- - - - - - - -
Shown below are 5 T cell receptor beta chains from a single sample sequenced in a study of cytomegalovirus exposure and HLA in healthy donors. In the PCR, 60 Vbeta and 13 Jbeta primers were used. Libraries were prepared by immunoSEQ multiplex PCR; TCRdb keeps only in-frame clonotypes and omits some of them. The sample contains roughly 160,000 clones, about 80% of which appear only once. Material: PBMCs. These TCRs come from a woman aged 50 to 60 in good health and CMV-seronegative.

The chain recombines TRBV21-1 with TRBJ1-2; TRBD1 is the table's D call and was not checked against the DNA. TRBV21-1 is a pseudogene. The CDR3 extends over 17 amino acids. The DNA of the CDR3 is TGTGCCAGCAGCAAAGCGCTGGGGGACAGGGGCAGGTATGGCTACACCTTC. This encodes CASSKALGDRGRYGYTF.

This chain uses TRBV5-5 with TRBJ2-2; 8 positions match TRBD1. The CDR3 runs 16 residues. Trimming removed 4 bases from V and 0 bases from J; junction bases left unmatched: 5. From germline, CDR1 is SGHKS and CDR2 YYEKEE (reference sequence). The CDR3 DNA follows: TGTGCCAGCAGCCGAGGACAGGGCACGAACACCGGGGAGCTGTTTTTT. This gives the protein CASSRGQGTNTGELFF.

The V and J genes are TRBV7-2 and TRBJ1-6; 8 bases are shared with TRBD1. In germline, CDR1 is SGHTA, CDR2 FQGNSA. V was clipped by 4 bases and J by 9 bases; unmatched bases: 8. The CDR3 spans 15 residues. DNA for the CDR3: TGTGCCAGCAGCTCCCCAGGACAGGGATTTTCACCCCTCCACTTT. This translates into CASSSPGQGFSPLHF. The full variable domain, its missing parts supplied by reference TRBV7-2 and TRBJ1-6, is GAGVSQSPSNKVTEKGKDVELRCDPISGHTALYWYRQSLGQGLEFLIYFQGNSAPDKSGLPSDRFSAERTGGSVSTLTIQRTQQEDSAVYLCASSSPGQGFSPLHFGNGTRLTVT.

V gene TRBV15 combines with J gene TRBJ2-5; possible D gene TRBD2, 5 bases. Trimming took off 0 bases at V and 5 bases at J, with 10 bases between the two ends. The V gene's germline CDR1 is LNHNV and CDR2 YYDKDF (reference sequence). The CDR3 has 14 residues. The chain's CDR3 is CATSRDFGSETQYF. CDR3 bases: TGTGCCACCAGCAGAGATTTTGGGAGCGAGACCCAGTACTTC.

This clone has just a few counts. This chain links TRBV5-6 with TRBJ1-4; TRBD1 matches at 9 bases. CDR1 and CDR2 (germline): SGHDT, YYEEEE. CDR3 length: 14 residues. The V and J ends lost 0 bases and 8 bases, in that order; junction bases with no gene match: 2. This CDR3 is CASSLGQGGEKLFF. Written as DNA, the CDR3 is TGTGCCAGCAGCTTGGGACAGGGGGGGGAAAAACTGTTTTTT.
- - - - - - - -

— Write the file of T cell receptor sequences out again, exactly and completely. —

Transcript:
Shown below are 5 T cell receptor beta chains from a single sample sequenced in a study of cytomegalovirus exposure and HLA in healthy donors. In the PCR, 60 Vbeta and 13 Jbeta primers were used. Libraries were prepared by immunoSEQ multiplex PCR; TCRdb keeps only in-frame clonotypes and omits some of them. The sample contains roughly 160,000 clones, about 80% of which appear only once. Material: PBMCs. These TCRs come from a woman aged 50 to 60 in good health and CMV-seronegative.

The chain recombines TRBV21-1 with TRBJ1-2; TRBD1 is the table's D call and was not checked against the DNA. TRBV21-1 is a pseudogene. The CDR3 extends over 17 amino acids. The DNA of the CDR3 is TGTGCCAGCAGCAAAGCGCTGGGGGACAGGGGCAGGTATGGCTACACCTTC. This encodes CASSKALGDRGRYGYTF.

This chain uses TRBV5-5 with TRBJ2-2; 8 positions match TRBD1. The CDR3 runs 16 residues. Trimming removed 4 bases from V and 0 bases from J; junction bases left unmatched: 5. From germline, CDR1 is SGHKS and CDR2 YYEKEE (reference sequence). The CDR3 DNA follows: TGTGCCAGCAGCCGAGGACAGGGCACGAACACCGGGGAGCTGTTTTTT. This gives the protein CASSRGQGTNTGELFF.

The V and J genes are TRBV7-2 and TRBJ1-6; 8 bases are shared with TRBD1. In germline, CDR1 is SGHTA, CDR2 FQGNSA. V was clipped by 4 bases and J by 9 bases; unmatched bases: 8. The CDR3 spans 15 residues. DNA for the CDR3: TGTGCCAGCAGCTCCCCAGGACAGGGATTTTCACCCCTCCACTTT. This translates into CASSSPGQGFSPLHF. The full variable domain, its missing parts supplied by reference TRBV7-2 and TRBJ1-6, is GAGVSQSPSNKVTEKGKDVELRCDPISGHTALYWYRQSLGQGLEFLIYFQGNSAPDKSGLPSDRFSAERTGGSVSTLTIQRTQQEDSAVYLCASSSPGQGFSPLHFGNGTRLTVT.

V gene TRBV15 combines with J gene TRBJ2-5; possible D gene TRBD2, 5 bases. Trimming took off 0 bases at V and 5 bases at J, with 10 bases between the two ends. The V gene's germline CDR1 is LNHNV and CDR2 YYDKDF (reference sequence). The CDR3 has 14 residues. The chain's CDR3 is CATSRDFGSETQYF. CDR3 bases: TGTGCCACCAGCAGAGATTTTGGGAGCGAGACCCAGTACTTC.

This clone has just a few counts. This chain links TRBV5-6 with TRBJ1-4; TRBD1 matches at 9 bases. CDR1 and CDR2 (germline): SGHDT, YYEEEE. CDR3 length: 14 residues. The V and J ends lost 0 bases and 8 bases, in that order; junction bases with no gene match: 2. This CDR3 is CASSLGQGGEKLFF. Written as DNA, the CDR3 is TGTGCCAGCAGCTTGGGACAGGGGGGGGAAAAACTGTTTTTT.